Project Euler Problem 23

Ivar Thorson bio photo By Ivar Thorson

Trying to solve this problem the naive way quickly led me into computational problems…

(defn proper-divisors [n]
  "Returns a list of the proper divisors of n."
  (filter #(zero? (mod n %)) (range 1 (+ 1 (/ n 2)))))

(defn abundant? [n]
  (< n (reduce + (proper-divisors n))))

(def abundant-numbers (filter abundant? (range 1 20000)))

(defn all-pairs [coll]
  (for [i (range (count coll))
        j (range (inc i) (count coll))]
    [(nth coll i) (nth coll j)]))

(defn euler-23 []
  (let [sums (into #{} (map (fn [[a b]] (+ a b))
                            (all-pairs abundant-numbers)))
        not-sums (filter #(nil? (sums %)) (range 1 2000))]
    (reduce + not-sums)))


After two minutes passed and no signs of stopping, I killed the process and decided to check how much time it was taking just to generate the abundant numbers.

(time (reduce + (filter abundant? (range 1 28123))))
"Elapsed time: 37798.750415 msecs"

Aha! It looks like it’s finally time to implement a more efficient version of proper-divisors, since that function has come up twice before, and is clearly one of the bottlenecks in this problem.

Back in problem 12 we used a trick to find the number of proper divisors from the number of primes, but stopped short of actually computing all of the proper divisors. It’s time for that to change.

The hypothesis that I am working under is that if we generate the list of proper divisors directly from prime numbers, it will be more efficient than finding the proper divisors through trial and error.

Here is the code, explanation to follow:

(defn all-pairs [coll]
  (for [i (range (count coll))
        j (range (inc i) (count coll))]
    [(nth coll i) (nth coll j)]))

(defn choose-k [coll k]
  "Returns all possible unique groups of size k in coll."
  (let [n (count coll)]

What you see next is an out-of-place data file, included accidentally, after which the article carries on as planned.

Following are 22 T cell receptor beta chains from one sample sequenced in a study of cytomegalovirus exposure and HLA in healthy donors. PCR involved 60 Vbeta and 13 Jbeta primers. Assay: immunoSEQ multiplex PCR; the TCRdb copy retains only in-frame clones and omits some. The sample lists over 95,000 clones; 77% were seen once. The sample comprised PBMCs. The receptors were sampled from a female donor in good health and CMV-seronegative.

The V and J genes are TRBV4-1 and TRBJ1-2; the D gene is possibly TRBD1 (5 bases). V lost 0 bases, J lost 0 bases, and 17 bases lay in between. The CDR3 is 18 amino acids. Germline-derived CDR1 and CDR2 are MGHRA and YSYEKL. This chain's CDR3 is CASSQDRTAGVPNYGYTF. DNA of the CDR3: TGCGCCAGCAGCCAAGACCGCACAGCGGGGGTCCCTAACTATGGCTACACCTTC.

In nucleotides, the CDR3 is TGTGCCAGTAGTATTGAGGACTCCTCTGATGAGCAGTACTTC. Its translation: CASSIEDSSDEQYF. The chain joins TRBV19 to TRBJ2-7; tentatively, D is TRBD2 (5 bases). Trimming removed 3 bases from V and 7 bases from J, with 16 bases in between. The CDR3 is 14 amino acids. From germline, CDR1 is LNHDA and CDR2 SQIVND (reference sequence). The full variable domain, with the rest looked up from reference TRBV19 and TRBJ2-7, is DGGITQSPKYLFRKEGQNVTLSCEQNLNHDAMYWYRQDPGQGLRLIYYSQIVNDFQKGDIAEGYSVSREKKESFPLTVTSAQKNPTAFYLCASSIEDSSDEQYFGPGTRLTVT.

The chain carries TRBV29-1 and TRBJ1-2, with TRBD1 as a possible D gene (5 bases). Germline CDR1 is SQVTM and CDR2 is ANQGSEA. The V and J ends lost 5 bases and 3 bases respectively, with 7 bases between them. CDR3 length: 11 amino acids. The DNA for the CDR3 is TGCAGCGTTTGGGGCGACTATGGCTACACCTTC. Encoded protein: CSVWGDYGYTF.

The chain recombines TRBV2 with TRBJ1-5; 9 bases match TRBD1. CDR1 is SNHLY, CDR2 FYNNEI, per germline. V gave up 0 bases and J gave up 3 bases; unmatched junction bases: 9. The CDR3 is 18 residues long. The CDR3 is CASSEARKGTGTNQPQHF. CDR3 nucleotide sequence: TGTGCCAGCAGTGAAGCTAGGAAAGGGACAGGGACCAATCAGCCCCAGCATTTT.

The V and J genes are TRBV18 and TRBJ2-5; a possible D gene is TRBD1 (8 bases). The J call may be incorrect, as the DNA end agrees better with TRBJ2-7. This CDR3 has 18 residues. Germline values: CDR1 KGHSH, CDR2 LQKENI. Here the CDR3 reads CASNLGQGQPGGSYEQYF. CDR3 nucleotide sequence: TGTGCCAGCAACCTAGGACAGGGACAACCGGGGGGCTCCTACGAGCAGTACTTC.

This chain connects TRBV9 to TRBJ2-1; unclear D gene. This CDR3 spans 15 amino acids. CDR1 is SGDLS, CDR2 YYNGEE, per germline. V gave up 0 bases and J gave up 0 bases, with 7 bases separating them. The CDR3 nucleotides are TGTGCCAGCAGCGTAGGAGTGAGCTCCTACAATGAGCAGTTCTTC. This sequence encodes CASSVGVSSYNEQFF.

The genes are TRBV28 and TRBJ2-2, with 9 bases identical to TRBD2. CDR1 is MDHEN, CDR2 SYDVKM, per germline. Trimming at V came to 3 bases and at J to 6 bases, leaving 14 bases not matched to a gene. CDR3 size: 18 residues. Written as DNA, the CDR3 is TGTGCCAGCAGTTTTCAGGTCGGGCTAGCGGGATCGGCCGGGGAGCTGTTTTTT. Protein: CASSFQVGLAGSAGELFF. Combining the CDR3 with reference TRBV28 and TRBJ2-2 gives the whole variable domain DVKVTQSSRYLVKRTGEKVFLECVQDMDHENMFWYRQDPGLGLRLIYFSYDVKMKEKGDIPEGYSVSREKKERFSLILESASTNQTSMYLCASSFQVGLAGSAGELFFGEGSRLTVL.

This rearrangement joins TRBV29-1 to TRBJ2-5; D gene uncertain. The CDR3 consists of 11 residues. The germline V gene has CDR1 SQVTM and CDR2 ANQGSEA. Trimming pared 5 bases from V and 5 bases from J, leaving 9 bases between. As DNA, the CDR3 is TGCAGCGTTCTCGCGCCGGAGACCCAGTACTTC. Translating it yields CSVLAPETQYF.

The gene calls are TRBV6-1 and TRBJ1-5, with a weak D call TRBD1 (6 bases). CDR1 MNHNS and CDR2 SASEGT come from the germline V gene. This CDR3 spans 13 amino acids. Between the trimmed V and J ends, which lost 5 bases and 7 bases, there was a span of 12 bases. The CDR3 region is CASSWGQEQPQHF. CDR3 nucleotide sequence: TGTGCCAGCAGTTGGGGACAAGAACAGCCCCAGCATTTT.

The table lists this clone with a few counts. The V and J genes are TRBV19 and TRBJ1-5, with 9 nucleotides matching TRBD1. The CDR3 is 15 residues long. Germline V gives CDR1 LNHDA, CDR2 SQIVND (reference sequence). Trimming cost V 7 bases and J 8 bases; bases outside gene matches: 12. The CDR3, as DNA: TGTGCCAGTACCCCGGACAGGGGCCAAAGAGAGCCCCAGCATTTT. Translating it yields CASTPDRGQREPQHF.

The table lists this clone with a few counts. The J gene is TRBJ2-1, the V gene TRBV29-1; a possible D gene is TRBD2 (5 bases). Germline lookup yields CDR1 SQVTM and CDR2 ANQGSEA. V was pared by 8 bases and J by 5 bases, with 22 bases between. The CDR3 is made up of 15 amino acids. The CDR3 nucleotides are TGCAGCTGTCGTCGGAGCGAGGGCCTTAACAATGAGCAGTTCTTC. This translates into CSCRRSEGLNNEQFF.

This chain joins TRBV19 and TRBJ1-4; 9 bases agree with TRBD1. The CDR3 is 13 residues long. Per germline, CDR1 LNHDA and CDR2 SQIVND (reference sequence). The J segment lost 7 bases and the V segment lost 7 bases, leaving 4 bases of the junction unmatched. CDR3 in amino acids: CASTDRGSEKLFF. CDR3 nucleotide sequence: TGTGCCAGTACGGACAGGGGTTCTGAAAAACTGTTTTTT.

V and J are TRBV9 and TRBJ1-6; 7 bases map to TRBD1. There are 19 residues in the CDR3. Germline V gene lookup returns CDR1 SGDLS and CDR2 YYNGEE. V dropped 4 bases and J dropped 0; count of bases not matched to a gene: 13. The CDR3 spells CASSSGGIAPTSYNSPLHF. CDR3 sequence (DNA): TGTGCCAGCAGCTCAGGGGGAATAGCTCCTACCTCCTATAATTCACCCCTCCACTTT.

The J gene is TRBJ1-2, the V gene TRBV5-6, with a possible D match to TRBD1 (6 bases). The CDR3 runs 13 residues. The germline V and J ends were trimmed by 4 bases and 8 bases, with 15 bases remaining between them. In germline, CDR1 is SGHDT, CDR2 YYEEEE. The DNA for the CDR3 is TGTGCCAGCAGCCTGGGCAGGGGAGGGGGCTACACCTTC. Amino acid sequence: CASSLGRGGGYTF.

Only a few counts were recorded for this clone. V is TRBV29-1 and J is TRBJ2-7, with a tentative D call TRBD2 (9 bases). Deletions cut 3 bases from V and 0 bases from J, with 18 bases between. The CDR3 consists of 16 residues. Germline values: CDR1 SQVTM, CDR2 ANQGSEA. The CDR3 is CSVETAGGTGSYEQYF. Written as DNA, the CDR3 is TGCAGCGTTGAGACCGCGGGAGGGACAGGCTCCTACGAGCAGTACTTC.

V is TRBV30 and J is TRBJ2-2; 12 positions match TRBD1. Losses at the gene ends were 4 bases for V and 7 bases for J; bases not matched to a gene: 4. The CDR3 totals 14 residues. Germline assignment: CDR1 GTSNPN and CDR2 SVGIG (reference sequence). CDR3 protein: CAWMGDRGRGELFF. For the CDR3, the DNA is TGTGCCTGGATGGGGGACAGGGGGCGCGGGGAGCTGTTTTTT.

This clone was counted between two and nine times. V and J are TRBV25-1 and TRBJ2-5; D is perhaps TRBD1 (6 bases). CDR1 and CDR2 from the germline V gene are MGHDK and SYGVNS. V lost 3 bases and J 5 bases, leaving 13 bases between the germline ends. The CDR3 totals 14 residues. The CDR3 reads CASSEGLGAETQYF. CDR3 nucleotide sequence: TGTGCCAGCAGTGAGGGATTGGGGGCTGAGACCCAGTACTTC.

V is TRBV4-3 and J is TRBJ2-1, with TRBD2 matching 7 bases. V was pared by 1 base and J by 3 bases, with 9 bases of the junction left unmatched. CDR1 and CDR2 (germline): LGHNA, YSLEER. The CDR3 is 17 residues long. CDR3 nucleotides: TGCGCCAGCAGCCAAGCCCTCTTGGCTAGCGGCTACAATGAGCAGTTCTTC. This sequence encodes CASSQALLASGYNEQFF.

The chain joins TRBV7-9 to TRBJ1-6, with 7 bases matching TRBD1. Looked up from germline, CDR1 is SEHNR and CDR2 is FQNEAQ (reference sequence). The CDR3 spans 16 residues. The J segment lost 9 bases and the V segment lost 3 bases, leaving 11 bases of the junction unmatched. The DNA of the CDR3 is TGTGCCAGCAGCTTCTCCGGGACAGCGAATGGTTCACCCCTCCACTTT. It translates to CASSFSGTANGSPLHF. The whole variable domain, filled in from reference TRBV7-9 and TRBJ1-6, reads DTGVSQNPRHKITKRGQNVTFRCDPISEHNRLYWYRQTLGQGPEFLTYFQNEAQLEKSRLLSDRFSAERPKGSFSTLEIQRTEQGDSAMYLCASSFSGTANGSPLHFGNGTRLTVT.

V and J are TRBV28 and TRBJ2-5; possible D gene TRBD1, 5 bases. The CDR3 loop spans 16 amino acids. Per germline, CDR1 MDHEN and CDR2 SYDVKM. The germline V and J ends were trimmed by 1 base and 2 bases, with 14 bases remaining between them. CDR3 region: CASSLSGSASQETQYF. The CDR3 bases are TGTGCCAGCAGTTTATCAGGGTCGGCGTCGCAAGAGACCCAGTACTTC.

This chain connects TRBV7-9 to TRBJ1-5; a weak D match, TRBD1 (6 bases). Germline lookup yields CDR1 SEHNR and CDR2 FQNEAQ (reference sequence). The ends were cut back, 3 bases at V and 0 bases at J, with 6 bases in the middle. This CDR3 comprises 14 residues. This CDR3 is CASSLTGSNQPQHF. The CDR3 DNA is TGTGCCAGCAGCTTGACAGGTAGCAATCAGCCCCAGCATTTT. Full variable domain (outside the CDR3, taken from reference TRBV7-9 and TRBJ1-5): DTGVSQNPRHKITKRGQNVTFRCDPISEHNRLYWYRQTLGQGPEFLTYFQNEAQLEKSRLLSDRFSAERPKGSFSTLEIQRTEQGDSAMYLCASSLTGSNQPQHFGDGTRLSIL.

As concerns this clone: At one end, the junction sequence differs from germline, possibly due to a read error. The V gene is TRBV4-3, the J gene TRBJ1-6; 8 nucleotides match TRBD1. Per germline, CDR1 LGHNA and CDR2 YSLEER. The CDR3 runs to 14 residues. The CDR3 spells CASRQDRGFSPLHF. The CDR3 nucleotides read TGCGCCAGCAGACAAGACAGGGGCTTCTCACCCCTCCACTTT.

(if (<= k 1)
      (map vector coll)
      (reduce into []
              (for [i (range 1 (inc n))]
                (map #(into [(nth coll (dec i))] %)
                     (choose-k (drop i coll) (dec k))))))))

(defn all-combos [coll]
  "Returns all possible unique combos of elements of coll."
  (reduce into []
          (map #(choose-k coll %) (range 1 (inc (count coll))))))

(defn proper-divisors-from-primes [num]
  (into #{1} (map #(apply * %) (all-combos (prime-factors-of num)))))

(defn abundant? [n]
  (< n (reduce + (proper-divisors-from-primes n))))

(def abundant-numbers (filter abundant? (range 1 28123)))

(time (reduce + abundant-numbers)) 
"Elapsed time: 7342.117583 msecs"

It was difficult for me to come up with the algorithm behind choose-k, and it took more than an hour of concentration to figure out exactly how to make it properly recursive. It’s an interesting exercise which I solved by first writing by-pairs, then writing by-triples, then by-quads, etc until the pattern became obvious enough to refactor the code into a recursive definition.

Once choose-k worked smoothly, everything else flowed out smoothly, and the performance of this way of generating primes is much better! Nothing like a 5-fold improvement to brighten my day.

Alas, this was not the only performance problem of the naive algorithm: generating all of those sums of abundant numbers had too heavy a performance toll. What is a better way?

This time, my curiosity to know the answer overwhelmed my discipline to always solve the problem myself first, and I admit that I peeked at the interesting solution that hircus wrote on clojure-euler. Putting the abundant numbers into a hashmap, and checking for pairs the way he did is very clever, and I reprint it here:

;; This is a clever one-liner! Thanks "hircus"
(defn sum-of-abundants? [i abundants]
  (some (fn [a] (abundants (- i a))) abundants))
(defn euler-23 []
  (let [abundants (into (sorted-set) (filter abundant? (range 12 28112)))]
    (reduce + (for [i (range 1 28124)
                    :when (not (sum-of-abundants? i abundants))]

In the end, the performance of my approach was half as fast as the solution posted at clojure-euler (7.68secs vs 3.93secs), although creating a function able to generate all possible combinations of elements in a list – as I did in this exercise – may prove useful later. Hircus’s solution uses a tight loop and finds two divisors at a time, which gives good performance that is pretty hard to beat.